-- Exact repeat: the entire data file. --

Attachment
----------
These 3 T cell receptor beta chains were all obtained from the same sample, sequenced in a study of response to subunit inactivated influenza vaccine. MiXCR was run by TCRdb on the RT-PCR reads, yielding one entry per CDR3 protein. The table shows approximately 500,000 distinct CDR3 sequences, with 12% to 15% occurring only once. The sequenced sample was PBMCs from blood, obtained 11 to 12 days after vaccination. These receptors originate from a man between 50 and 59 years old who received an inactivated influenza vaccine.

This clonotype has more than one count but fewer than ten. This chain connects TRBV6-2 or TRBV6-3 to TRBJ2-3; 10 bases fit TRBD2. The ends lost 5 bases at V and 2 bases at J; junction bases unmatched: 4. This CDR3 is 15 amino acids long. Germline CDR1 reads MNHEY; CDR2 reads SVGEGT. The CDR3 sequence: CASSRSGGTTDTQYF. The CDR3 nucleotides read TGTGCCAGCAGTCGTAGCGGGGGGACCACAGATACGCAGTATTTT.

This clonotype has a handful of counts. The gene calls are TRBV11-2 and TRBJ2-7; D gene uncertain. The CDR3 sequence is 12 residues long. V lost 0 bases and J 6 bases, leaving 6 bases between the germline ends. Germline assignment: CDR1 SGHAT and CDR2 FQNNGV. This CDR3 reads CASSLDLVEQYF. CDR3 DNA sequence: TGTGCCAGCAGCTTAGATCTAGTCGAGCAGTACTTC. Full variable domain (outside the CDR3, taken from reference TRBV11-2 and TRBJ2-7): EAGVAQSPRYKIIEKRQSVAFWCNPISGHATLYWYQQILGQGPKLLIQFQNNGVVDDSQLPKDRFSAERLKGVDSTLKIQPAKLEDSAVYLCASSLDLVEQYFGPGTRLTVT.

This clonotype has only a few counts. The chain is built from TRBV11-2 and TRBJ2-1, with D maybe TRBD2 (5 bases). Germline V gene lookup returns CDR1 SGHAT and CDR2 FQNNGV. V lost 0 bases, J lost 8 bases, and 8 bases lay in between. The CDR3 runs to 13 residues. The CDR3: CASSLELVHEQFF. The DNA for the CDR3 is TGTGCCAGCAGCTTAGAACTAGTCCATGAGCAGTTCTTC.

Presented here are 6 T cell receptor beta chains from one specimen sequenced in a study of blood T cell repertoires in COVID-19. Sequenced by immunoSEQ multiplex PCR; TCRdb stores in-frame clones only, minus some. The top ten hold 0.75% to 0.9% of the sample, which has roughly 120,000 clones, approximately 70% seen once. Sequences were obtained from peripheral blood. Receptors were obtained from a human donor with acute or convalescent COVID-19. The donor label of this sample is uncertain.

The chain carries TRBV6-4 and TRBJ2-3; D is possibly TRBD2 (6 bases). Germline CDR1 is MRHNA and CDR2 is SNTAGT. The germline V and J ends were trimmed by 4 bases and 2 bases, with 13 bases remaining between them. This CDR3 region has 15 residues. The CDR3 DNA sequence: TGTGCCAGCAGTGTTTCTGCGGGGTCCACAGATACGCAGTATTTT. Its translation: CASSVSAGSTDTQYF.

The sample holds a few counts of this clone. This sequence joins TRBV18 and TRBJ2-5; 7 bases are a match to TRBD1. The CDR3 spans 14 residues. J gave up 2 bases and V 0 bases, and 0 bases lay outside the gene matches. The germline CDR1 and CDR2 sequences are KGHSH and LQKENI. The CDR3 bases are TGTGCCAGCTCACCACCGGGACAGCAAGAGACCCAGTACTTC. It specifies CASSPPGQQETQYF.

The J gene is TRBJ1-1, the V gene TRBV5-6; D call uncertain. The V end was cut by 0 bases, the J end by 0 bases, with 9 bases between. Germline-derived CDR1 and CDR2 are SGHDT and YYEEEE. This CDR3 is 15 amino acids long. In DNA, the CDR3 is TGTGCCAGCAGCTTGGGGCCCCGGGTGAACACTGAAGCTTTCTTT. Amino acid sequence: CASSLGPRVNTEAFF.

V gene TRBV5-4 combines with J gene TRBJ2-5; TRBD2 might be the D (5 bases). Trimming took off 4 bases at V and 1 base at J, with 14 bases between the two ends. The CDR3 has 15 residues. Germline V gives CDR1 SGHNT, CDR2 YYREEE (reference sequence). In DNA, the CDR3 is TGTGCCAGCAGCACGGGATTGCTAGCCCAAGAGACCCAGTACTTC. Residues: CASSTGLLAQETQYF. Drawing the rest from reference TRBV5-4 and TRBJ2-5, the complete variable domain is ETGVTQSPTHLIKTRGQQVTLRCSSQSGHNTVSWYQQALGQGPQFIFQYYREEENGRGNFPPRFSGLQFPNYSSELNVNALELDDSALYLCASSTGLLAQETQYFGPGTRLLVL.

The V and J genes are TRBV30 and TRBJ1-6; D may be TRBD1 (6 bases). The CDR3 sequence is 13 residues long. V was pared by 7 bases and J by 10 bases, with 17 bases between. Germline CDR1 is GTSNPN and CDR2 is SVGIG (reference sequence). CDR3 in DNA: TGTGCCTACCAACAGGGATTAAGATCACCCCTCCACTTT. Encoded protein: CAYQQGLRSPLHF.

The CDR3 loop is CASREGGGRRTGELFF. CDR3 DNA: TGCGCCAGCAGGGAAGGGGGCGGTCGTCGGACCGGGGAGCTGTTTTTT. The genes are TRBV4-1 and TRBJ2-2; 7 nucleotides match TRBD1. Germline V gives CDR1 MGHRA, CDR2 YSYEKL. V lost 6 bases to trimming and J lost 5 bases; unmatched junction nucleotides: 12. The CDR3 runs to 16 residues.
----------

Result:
These 3 T cell receptor beta chains were all obtained from the same sample, sequenced in a study of response to subunit inactivated influenza vaccine. MiXCR was run by TCRdb on the RT-PCR reads, yielding one entry per CDR3 protein. The table shows approximately 500,000 distinct CDR3 sequences, with 12% to 15% occurring only once. The sequenced sample was PBMCs from blood, obtained 11 to 12 days after vaccination. These receptors originate from a man between 50 and 59 years old who received an inactivated influenza vaccine.

This clonotype has more than one count but fewer than ten. This chain connects TRBV6-2 or TRBV6-3 to TRBJ2-3; 10 bases fit TRBD2. The ends lost 5 bases at V and 2 bases at J; junction bases unmatched: 4. This CDR3 is 15 amino acids long. Germline CDR1 reads MNHEY; CDR2 reads SVGEGT. The CDR3 sequence: CASSRSGGTTDTQYF. The CDR3 nucleotides read TGTGCCAGCAGTCGTAGCGGGGGGACCACAGATACGCAGTATTTT.

This clonotype has a handful of counts. The gene calls are TRBV11-2 and TRBJ2-7; D gene uncertain. The CDR3 sequence is 12 residues long. V lost 0 bases and J 6 bases, leaving 6 bases between the germline ends. Germline assignment: CDR1 SGHAT and CDR2 FQNNGV. This CDR3 reads CASSLDLVEQYF. CDR3 DNA sequence: TGTGCCAGCAGCTTAGATCTAGTCGAGCAGTACTTC. Full variable domain (outside the CDR3, taken from reference TRBV11-2 and TRBJ2-7): EAGVAQSPRYKIIEKRQSVAFWCNPISGHATLYWYQQILGQGPKLLIQFQNNGVVDDSQLPKDRFSAERLKGVDSTLKIQPAKLEDSAVYLCASSLDLVEQYFGPGTRLTVT.

This clonotype has only a few counts. The chain is built from TRBV11-2 and TRBJ2-1, with D maybe TRBD2 (5 bases). Germline V gene lookup returns CDR1 SGHAT and CDR2 FQNNGV. V lost 0 bases, J lost 8 bases, and 8 bases lay in between. The CDR3 runs to 13 residues. The CDR3: CASSLELVHEQFF. The DNA for the CDR3 is TGTGCCAGCAGCTTAGAACTAGTCCATGAGCAGTTCTTC.

Presented here are 6 T cell receptor beta chains from one specimen sequenced in a study of blood T cell repertoires in COVID-19. Sequenced by immunoSEQ multiplex PCR; TCRdb stores in-frame clones only, minus some. The top ten hold 0.75% to 0.9% of the sample, which has roughly 120,000 clones, approximately 70% seen once. Sequences were obtained from peripheral blood. Receptors were obtained from a human donor with acute or convalescent COVID-19. The donor label of this sample is uncertain.

The chain carries TRBV6-4 and TRBJ2-3; D is possibly TRBD2 (6 bases). Germline CDR1 is MRHNA and CDR2 is SNTAGT. The germline V and J ends were trimmed by 4 bases and 2 bases, with 13 bases remaining between them. This CDR3 region has 15 residues. The CDR3 DNA sequence: TGTGCCAGCAGTGTTTCTGCGGGGTCCACAGATACGCAGTATTTT. Its translation: CASSVSAGSTDTQYF.

The sample holds a few counts of this clone. This sequence joins TRBV18 and TRBJ2-5; 7 bases are a match to TRBD1. The CDR3 spans 14 residues. J gave up 2 bases and V 0 bases, and 0 bases lay outside the gene matches. The germline CDR1 and CDR2 sequences are KGHSH and LQKENI. The CDR3 bases are TGTGCCAGCTCACCACCGGGACAGCAAGAGACCCAGTACTTC. It specifies CASSPPGQQETQYF.

The J gene is TRBJ1-1, the V gene TRBV5-6; D call uncertain. The V end was cut by 0 bases, the J end by 0 bases, with 9 bases between. Germline-derived CDR1 and CDR2 are SGHDT and YYEEEE. This CDR3 is 15 amino acids long. In DNA, the CDR3 is TGTGCCAGCAGCTTGGGGCCCCGGGTGAACACTGAAGCTTTCTTT. Amino acid sequence: CASSLGPRVNTEAFF.

V gene TRBV5-4 combines with J gene TRBJ2-5; TRBD2 might be the D (5 bases). Trimming took off 4 bases at V and 1 base at J, with 14 bases between the two ends. The CDR3 has 15 residues. Germline V gives CDR1 SGHNT, CDR2 YYREEE (reference sequence). In DNA, the CDR3 is TGTGCCAGCAGCACGGGATTGCTAGCCCAAGAGACCCAGTACTTC. Residues: CASSTGLLAQETQYF. Drawing the rest from reference TRBV5-4 and TRBJ2-5, the complete variable domain is ETGVTQSPTHLIKTRGQQVTLRCSSQSGHNTVSWYQQALGQGPQFIFQYYREEENGRGNFPPRFSGLQFPNYSSELNVNALELDDSALYLCASSTGLLAQETQYFGPGTRLLVL.

The V and J genes are TRBV30 and TRBJ1-6; D may be TRBD1 (6 bases). The CDR3 sequence is 13 residues long. V was pared by 7 bases and J by 10 bases, with 17 bases between. Germline CDR1 is GTSNPN and CDR2 is SVGIG (reference sequence). CDR3 in DNA: TGTGCCTACCAACAGGGATTAAGATCACCCCTCCACTTT. Encoded protein: CAYQQGLRSPLHF.

The CDR3 loop is CASREGGGRRTGELFF. CDR3 DNA: TGCGCCAGCAGGGAAGGGGGCGGTCGTCGGACCGGGGAGCTGTTTTTT. The genes are TRBV4-1 and TRBJ2-2; 7 nucleotides match TRBD1. Germline V gives CDR1 MGHRA, CDR2 YSYEKL. V lost 6 bases to trimming and J lost 5 bases; unmatched junction nucleotides: 12. The CDR3 runs to 16 residues.